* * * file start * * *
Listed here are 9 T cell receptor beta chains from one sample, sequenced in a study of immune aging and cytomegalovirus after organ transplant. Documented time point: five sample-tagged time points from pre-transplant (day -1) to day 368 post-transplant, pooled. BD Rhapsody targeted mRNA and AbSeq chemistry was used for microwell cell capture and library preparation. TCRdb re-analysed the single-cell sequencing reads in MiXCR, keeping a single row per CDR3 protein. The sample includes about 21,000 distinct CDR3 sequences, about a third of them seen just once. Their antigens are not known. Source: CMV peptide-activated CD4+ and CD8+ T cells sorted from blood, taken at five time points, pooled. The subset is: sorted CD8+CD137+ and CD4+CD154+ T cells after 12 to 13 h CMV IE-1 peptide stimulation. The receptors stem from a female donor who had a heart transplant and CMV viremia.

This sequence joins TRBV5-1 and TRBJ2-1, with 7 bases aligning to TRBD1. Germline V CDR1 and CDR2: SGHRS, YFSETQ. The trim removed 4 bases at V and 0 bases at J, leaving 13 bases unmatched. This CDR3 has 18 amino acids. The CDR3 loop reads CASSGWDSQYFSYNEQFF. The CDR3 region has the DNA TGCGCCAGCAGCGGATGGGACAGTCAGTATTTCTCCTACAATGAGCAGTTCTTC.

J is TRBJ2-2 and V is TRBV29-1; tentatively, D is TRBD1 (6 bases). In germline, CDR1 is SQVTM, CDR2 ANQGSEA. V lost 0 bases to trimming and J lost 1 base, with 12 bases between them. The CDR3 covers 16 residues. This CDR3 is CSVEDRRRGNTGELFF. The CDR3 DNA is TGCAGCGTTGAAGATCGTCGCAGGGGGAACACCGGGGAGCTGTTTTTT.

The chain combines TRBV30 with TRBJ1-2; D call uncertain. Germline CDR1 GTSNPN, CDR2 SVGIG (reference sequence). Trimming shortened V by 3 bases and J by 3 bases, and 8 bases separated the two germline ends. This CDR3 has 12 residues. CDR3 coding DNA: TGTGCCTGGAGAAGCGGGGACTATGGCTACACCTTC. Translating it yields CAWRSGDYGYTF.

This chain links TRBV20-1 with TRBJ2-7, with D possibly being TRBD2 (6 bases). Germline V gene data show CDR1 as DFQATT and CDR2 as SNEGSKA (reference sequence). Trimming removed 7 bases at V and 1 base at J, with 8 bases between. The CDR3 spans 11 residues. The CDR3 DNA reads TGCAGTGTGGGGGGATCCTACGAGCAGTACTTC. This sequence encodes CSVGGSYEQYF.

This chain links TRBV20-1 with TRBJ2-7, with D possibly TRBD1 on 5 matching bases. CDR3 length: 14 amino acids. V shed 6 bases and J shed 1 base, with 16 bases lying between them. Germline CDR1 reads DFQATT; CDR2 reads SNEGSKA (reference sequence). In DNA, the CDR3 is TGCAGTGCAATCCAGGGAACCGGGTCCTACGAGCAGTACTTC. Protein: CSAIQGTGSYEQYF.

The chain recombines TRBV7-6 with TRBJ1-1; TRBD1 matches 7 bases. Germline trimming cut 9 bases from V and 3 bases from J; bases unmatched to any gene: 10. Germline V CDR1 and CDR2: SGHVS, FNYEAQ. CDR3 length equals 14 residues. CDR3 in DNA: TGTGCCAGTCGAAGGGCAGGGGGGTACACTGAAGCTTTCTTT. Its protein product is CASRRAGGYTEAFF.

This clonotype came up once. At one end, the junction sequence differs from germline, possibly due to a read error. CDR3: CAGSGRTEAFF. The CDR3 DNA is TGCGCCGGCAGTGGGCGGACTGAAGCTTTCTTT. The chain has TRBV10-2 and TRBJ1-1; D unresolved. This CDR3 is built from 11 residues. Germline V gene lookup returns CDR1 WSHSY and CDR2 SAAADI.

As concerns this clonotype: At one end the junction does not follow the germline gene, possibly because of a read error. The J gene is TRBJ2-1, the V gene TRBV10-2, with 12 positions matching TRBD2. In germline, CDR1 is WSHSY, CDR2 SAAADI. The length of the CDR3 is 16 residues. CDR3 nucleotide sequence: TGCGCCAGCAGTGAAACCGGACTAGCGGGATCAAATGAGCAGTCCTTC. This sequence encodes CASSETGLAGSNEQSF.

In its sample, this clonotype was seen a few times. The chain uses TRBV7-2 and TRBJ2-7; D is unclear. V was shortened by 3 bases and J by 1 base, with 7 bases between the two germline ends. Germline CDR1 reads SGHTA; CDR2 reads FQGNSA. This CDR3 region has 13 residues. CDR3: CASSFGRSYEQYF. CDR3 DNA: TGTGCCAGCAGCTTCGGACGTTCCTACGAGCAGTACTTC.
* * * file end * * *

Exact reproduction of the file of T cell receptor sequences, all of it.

Listed here are 9 T cell receptor beta chains from one sample, sequenced in a study of immune aging and cytomegalovirus after organ transplant. Documented time point: five sample-tagged time points from pre-transplant (day -1) to day 368 post-transplant, pooled. BD Rhapsody targeted mRNA and AbSeq chemistry was used for microwell cell capture and library preparation. TCRdb re-analysed the single-cell sequencing reads in MiXCR, keeping a single row per CDR3 protein. The sample includes about 21,000 distinct CDR3 sequences, about a third of them seen just once. Their antigens are not known. Source: CMV peptide-activated CD4+ and CD8+ T cells sorted from blood, taken at five time points, pooled. The subset is: sorted CD8+CD137+ and CD4+CD154+ T cells after 12 to 13 h CMV IE-1 peptide stimulation. The receptors stem from a female donor who had a heart transplant and CMV viremia.

This sequence joins TRBV5-1 and TRBJ2-1, with 7 bases aligning to TRBD1. Germline V CDR1 and CDR2: SGHRS, YFSETQ. The trim removed 4 bases at V and 0 bases at J, leaving 13 bases unmatched. This CDR3 has 18 amino acids. The CDR3 loop reads CASSGWDSQYFSYNEQFF. The CDR3 region has the DNA TGCGCCAGCAGCGGATGGGACAGTCAGTATTTCTCCTACAATGAGCAGTTCTTC.

J is TRBJ2-2 and V is TRBV29-1; tentatively, D is TRBD1 (6 bases). In germline, CDR1 is SQVTM, CDR2 ANQGSEA. V lost 0 bases to trimming and J lost 1 base, with 12 bases between them. The CDR3 covers 16 residues. This CDR3 is CSVEDRRRGNTGELFF. The CDR3 DNA is TGCAGCGTTGAAGATCGTCGCAGGGGGAACACCGGGGAGCTGTTTTTT.

The chain combines TRBV30 with TRBJ1-2; D call uncertain. Germline CDR1 GTSNPN, CDR2 SVGIG (reference sequence). Trimming shortened V by 3 bases and J by 3 bases, and 8 bases separated the two germline ends. This CDR3 has 12 residues. CDR3 coding DNA: TGTGCCTGGAGAAGCGGGGACTATGGCTACACCTTC. Translating it yields CAWRSGDYGYTF.

This chain links TRBV20-1 with TRBJ2-7, with D possibly being TRBD2 (6 bases). Germline V gene data show CDR1 as DFQATT and CDR2 as SNEGSKA (reference sequence). Trimming removed 7 bases at V and 1 base at J, with 8 bases between. The CDR3 spans 11 residues. The CDR3 DNA reads TGCAGTGTGGGGGGATCCTACGAGCAGTACTTC. This sequence encodes CSVGGSYEQYF.

This chain links TRBV20-1 with TRBJ2-7, with D possibly TRBD1 on 5 matching bases. CDR3 length: 14 amino acids. V shed 6 bases and J shed 1 base, with 16 bases lying between them. Germline CDR1 reads DFQATT; CDR2 reads SNEGSKA (reference sequence). In DNA, the CDR3 is TGCAGTGCAATCCAGGGAACCGGGTCCTACGAGCAGTACTTC. Protein: CSAIQGTGSYEQYF.

The chain recombines TRBV7-6 with TRBJ1-1; TRBD1 matches 7 bases. Germline trimming cut 9 bases from V and 3 bases from J; bases unmatched to any gene: 10. Germline V CDR1 and CDR2: SGHVS, FNYEAQ. CDR3 length equals 14 residues. CDR3 in DNA: TGTGCCAGTCGAAGGGCAGGGGGGTACACTGAAGCTTTCTTT. Its protein product is CASRRAGGYTEAFF.

This clonotype came up once. At one end, the junction sequence differs from germline, possibly due to a read error. CDR3: CAGSGRTEAFF. The CDR3 DNA is TGCGCCGGCAGTGGGCGGACTGAAGCTTTCTTT. The chain has TRBV10-2 and TRBJ1-1; D unresolved. This CDR3 is built from 11 residues. Germline V gene lookup returns CDR1 WSHSY and CDR2 SAAADI.

As concerns this clonotype: At one end the junction does not follow the germline gene, possibly because of a read error. The J gene is TRBJ2-1, the V gene TRBV10-2, with 12 positions matching TRBD2. In germline, CDR1 is WSHSY, CDR2 SAAADI. The length of the CDR3 is 16 residues. CDR3 nucleotide sequence: TGCGCCAGCAGTGAAACCGGACTAGCGGGATCAAATGAGCAGTCCTTC. This sequence encodes CASSETGLAGSNEQSF.

In its sample, this clonotype was seen a few times. The chain uses TRBV7-2 and TRBJ2-7; D is unclear. V was shortened by 3 bases and J by 1 base, with 7 bases between the two germline ends. Germline CDR1 reads SGHTA; CDR2 reads FQGNSA. This CDR3 region has 13 residues. CDR3: CASSFGRSYEQYF. CDR3 DNA: TGTGCCAGCAGCTTCGGACGTTCCTACGAGCAGTACTTC.